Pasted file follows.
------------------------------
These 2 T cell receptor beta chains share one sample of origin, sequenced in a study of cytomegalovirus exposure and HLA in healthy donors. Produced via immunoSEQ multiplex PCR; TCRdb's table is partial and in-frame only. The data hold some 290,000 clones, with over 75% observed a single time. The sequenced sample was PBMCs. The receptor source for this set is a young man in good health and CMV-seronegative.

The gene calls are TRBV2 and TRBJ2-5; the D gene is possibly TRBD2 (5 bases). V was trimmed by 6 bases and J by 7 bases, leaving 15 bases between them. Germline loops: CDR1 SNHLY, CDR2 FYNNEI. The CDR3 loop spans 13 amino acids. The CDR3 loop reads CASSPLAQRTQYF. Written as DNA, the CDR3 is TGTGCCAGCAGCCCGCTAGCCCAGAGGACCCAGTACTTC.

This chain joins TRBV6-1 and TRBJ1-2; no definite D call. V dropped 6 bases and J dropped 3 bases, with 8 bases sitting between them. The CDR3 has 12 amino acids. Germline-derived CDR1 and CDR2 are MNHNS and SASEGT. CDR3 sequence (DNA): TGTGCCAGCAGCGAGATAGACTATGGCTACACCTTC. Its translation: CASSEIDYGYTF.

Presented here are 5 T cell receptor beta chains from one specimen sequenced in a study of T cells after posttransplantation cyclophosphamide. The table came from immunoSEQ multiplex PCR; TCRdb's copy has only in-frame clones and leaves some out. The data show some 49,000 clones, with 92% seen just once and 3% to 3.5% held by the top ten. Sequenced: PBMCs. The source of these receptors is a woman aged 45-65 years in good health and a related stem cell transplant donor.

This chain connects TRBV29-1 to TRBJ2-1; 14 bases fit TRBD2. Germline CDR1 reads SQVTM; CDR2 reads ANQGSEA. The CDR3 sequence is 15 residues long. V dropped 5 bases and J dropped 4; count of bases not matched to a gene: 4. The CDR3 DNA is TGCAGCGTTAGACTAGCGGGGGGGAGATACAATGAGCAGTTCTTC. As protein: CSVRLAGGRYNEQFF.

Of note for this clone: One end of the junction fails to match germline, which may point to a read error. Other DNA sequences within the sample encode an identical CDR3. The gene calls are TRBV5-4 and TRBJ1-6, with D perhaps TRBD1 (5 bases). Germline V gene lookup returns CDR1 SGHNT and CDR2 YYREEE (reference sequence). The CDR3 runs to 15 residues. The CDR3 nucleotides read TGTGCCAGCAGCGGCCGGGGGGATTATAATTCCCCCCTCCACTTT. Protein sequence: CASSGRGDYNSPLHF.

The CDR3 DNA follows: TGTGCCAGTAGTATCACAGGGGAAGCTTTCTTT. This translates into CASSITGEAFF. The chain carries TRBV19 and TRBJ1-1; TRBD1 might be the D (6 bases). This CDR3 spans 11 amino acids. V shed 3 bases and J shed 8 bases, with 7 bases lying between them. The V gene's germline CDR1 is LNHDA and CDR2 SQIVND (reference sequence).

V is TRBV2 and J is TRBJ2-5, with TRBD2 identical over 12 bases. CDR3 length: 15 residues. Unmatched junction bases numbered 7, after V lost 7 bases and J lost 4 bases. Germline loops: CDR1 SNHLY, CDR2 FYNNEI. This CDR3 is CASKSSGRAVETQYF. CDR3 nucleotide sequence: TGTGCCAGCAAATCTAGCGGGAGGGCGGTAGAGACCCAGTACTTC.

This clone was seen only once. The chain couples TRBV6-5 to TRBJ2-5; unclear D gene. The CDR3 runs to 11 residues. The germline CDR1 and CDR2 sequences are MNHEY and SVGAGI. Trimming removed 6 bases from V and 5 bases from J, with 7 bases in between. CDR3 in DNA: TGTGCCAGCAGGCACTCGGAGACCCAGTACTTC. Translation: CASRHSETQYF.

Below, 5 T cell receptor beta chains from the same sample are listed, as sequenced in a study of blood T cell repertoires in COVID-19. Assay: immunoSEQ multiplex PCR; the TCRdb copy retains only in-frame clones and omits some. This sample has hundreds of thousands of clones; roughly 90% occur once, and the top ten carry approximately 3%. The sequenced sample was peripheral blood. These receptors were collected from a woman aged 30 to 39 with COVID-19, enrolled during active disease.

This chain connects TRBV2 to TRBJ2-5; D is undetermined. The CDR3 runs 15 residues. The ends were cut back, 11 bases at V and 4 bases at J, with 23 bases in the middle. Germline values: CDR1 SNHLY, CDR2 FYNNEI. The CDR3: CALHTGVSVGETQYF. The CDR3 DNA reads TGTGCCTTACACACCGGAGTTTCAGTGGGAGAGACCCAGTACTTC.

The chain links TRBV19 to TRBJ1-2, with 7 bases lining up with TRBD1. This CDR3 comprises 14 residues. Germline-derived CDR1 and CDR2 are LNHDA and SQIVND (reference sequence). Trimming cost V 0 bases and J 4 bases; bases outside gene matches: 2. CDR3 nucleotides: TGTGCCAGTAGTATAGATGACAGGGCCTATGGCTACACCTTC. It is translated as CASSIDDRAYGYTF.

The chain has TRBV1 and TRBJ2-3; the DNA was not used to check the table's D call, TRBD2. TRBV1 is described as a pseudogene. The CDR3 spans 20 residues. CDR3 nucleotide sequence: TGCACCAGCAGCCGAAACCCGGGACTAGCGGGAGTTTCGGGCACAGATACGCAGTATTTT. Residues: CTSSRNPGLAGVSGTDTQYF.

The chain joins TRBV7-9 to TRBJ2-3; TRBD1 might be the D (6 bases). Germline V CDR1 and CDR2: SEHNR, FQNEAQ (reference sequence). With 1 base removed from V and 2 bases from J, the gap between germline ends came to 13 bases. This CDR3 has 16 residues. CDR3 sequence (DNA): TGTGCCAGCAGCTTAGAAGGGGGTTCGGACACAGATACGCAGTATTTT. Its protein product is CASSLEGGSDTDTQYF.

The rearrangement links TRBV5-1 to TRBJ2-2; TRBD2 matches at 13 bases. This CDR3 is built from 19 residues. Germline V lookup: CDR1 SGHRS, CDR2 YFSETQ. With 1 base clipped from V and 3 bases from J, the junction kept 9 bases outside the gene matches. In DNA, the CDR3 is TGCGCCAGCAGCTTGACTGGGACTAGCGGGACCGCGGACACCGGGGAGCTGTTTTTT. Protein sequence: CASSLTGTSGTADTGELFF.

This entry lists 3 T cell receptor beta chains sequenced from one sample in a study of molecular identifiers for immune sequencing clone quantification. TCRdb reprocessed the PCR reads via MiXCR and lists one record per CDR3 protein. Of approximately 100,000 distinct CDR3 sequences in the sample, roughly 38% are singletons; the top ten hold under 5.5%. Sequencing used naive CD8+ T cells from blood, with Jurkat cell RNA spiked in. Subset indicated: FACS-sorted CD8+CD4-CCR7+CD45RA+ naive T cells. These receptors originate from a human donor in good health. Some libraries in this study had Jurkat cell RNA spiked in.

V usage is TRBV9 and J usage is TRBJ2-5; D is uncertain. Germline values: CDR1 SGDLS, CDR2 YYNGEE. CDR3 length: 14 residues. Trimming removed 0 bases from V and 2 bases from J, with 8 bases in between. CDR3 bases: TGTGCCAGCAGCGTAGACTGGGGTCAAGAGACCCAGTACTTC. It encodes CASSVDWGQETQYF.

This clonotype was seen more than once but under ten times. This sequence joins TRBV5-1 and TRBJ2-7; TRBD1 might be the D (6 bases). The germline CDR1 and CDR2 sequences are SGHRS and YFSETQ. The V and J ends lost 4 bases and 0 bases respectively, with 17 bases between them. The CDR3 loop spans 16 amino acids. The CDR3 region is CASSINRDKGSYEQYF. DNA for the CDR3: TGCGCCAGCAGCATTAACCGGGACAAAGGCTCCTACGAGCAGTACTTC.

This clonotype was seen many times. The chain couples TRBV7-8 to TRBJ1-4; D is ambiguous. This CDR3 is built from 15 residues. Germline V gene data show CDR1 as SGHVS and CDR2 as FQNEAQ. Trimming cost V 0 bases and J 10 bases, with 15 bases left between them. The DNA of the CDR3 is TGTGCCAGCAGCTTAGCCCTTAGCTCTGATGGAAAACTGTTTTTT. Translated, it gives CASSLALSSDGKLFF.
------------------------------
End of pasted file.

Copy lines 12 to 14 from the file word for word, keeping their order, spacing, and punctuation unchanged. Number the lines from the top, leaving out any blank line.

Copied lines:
The chain links TRBV19 to TRBJ1-2, with 7 bases lining up with TRBD1. This CDR3 comprises 14 residues. Germline-derived CDR1 and CDR2 are LNHDA and SQIVND (reference sequence). Trimming cost V 0 bases and J 4 bases; bases outside gene matches: 2. CDR3 nucleotides: TGTGCCAGTAGTATAGATGACAGGGCCTATGGCTACACCTTC. It is translated as CASSIDDRAYGYTF.

The chain has TRBV1 and TRBJ2-3; the DNA was not used to check the table's D call, TRBD2. TRBV1 is described as a pseudogene. The CDR3 spans 20 residues. CDR3 nucleotide sequence: TGCACCAGCAGCCGAAACCCGGGACTAGCGGGAGTTTCGGGCACAGATACGCAGTATTTT. Residues: CTSSRNPGLAGVSGTDTQYF.

The chain joins TRBV7-9 to TRBJ2-3; TRBD1 might be the D (6 bases). Germline V CDR1 and CDR2: SEHNR, FQNEAQ (reference sequence). With 1 base removed from V and 2 bases from J, the gap between germline ends came to 13 bases. This CDR3 has 16 residues. CDR3 sequence (DNA): TGTGCCAGCAGCTTAGAAGGGGGTTCGGACACAGATACGCAGTATTTT. Its protein product is CASSLEGGSDTDTQYF.